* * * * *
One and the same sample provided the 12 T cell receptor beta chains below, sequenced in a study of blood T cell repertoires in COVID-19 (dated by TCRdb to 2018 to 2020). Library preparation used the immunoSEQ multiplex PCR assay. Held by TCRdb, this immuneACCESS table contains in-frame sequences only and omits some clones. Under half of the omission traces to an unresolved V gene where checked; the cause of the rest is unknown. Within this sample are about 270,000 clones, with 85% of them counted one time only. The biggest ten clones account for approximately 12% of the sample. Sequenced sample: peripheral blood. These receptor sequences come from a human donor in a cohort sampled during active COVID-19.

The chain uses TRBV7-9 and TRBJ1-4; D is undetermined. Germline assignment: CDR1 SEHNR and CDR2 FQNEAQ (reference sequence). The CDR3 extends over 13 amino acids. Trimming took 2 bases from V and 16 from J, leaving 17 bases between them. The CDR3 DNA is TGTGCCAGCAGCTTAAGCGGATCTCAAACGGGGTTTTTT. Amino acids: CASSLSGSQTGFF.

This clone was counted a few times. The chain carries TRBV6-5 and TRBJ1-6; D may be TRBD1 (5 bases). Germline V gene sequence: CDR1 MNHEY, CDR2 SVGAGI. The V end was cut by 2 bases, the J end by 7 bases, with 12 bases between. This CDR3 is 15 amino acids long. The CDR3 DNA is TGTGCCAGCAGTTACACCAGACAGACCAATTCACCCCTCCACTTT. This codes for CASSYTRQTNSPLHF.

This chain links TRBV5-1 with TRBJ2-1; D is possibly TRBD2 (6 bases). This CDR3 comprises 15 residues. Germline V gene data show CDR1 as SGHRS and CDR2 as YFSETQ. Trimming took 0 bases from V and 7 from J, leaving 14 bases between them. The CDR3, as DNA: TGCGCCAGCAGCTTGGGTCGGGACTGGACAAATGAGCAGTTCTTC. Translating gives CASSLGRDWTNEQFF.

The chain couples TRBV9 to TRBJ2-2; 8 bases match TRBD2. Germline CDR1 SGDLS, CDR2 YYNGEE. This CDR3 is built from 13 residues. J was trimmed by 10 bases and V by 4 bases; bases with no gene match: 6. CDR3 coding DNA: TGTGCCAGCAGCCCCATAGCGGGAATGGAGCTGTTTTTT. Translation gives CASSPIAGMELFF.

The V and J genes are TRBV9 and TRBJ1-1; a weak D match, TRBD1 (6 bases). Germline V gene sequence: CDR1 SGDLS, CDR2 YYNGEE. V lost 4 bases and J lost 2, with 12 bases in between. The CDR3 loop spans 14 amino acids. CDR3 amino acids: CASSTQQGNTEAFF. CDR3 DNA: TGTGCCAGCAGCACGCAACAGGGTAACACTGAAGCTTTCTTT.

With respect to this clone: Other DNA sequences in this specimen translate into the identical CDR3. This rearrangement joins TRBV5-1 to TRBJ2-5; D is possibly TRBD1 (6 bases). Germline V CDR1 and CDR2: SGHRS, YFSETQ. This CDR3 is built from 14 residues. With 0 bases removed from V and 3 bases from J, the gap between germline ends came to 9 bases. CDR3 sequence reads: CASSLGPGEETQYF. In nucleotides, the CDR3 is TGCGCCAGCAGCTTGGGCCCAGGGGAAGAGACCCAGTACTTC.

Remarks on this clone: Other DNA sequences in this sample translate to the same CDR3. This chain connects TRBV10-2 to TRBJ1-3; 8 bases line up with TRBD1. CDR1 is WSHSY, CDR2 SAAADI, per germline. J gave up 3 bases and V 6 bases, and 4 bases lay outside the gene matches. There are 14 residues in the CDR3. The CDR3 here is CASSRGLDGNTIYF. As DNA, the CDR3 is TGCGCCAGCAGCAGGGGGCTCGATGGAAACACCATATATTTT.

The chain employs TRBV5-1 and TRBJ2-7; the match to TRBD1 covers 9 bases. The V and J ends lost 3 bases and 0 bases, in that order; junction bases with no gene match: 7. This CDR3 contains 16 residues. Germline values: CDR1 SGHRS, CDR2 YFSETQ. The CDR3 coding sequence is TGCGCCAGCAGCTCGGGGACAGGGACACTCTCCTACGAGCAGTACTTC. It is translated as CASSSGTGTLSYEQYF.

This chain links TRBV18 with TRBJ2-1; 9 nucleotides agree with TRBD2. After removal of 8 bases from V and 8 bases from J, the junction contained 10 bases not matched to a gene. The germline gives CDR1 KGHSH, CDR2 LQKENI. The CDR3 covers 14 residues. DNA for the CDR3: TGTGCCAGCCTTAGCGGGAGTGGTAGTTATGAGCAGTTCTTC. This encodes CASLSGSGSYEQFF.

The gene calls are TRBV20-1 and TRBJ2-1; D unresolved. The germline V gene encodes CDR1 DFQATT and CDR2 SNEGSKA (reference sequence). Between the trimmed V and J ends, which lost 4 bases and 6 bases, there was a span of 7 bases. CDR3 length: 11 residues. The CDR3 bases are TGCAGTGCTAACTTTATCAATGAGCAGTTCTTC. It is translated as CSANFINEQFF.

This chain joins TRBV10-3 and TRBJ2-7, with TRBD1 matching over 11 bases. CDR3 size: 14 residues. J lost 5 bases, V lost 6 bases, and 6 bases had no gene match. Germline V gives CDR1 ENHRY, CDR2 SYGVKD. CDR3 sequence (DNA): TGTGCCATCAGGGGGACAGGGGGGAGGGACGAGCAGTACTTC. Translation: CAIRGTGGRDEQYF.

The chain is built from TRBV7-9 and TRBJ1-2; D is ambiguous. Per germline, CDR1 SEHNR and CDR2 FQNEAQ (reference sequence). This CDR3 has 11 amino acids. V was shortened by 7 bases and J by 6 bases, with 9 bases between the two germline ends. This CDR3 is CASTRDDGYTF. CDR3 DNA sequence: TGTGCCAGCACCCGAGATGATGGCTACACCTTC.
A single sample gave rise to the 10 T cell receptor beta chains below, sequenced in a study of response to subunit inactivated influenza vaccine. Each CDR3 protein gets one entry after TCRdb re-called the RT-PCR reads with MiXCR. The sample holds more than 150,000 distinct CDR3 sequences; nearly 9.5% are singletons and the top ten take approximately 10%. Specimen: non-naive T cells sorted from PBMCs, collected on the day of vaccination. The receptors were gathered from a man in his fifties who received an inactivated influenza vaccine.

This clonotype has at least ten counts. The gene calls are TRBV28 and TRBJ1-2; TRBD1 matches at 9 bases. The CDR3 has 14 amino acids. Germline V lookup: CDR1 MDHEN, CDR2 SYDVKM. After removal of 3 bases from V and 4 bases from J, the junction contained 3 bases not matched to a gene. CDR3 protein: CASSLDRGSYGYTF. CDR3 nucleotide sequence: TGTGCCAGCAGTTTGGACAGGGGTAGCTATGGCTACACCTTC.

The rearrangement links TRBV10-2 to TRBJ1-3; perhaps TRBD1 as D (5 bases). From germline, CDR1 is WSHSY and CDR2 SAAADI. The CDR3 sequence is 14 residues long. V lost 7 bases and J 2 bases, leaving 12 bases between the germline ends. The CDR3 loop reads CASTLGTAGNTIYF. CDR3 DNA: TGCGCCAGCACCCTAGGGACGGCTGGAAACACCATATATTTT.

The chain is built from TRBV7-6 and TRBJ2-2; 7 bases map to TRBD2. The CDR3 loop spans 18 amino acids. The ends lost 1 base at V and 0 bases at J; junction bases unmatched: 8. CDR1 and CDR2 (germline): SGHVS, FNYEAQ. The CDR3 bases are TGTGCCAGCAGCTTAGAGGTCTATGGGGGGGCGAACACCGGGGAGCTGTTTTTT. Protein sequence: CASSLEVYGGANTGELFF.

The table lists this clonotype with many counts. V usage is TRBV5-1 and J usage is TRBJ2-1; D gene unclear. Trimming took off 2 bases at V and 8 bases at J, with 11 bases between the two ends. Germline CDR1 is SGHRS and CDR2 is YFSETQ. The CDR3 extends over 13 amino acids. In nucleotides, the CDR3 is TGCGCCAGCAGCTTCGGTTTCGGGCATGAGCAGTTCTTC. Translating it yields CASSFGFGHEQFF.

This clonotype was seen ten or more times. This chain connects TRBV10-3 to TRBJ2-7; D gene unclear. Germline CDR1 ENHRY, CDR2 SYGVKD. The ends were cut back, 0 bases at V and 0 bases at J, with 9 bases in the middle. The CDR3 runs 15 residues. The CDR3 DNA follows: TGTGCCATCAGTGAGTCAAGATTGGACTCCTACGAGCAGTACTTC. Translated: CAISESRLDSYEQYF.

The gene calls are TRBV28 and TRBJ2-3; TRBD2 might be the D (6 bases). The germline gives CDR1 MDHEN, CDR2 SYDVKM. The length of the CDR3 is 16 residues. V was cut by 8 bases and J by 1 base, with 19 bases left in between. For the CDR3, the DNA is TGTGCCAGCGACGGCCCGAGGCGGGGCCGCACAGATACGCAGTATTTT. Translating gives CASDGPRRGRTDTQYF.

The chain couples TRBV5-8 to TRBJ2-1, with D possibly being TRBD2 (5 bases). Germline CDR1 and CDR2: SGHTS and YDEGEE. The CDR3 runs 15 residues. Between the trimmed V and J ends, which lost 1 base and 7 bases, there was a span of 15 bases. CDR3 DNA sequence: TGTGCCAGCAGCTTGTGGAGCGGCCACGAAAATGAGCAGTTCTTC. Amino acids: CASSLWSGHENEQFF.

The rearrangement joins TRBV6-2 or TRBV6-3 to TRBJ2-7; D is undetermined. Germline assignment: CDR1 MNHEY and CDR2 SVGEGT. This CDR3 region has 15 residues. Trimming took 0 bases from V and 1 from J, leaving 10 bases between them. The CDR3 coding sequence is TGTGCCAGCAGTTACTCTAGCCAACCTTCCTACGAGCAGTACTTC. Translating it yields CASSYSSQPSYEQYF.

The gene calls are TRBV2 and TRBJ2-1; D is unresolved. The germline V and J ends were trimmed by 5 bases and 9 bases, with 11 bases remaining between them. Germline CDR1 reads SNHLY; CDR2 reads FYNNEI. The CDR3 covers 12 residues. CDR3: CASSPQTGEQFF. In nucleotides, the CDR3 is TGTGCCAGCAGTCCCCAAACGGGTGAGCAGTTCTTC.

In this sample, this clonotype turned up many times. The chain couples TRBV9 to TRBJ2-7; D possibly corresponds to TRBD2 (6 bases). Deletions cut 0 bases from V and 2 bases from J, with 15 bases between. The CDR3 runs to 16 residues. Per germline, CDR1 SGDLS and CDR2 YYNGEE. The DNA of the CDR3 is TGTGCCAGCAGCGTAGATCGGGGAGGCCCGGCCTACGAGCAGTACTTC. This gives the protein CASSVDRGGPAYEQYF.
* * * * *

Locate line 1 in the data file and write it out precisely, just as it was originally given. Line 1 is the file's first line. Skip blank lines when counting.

One and the same sample provided the 12 T cell receptor beta chains below, sequenced in a study of blood T cell repertoires in COVID-19 (dated by TCRdb to 2018 to 2020). Library preparation used the immunoSEQ multiplex PCR assay. Held by TCRdb, this immuneACCESS table contains in-frame sequences only and omits some clones. Under half of the omission traces to an unresolved V gene where checked; the cause of the rest is unknown. Within this sample are about 270,000 clones, with 85% of them counted one time only. The biggest ten clones account for approximately 12% of the sample. Sequenced sample: peripheral blood. These receptor sequences come from a human donor in a cohort sampled during active COVID-19.